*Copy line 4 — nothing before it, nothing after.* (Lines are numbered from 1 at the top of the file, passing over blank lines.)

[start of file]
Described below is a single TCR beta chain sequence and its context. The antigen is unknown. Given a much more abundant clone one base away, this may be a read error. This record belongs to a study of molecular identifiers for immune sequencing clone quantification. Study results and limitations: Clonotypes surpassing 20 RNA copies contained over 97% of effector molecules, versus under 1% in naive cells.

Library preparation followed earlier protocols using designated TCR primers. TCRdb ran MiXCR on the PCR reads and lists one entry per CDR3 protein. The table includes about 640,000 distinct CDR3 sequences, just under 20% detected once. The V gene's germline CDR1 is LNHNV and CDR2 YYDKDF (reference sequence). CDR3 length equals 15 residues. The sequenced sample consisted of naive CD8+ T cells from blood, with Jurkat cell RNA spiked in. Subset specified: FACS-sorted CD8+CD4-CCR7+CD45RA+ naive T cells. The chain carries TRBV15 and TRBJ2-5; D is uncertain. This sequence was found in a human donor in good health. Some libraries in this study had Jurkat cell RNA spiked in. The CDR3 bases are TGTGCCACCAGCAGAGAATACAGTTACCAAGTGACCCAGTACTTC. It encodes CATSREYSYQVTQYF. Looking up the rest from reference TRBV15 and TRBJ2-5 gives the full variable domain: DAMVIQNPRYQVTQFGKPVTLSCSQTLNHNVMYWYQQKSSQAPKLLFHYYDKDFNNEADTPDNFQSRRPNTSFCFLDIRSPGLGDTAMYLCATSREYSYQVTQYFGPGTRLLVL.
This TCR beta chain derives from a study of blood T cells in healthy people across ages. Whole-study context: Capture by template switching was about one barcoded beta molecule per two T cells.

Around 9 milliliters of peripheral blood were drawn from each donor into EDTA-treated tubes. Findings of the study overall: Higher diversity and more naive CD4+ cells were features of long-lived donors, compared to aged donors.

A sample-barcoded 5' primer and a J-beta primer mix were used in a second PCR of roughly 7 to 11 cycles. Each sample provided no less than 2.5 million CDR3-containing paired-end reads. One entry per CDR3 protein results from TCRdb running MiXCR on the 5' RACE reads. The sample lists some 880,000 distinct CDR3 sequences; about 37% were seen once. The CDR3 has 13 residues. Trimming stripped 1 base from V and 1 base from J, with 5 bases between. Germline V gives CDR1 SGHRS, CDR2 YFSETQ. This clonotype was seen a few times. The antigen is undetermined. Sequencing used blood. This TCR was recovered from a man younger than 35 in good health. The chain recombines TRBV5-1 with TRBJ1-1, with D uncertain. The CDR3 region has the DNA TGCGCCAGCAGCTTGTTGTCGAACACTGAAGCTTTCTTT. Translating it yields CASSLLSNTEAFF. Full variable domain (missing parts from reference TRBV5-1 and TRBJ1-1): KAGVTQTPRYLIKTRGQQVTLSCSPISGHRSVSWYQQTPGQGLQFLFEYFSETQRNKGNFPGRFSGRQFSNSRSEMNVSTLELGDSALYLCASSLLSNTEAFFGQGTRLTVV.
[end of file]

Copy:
Around 9 milliliters of peripheral blood were drawn from each donor into EDTA-treated tubes. Findings of the study overall: Higher diversity and more naive CD4+ cells were features of long-lived donors, compared to aged donors.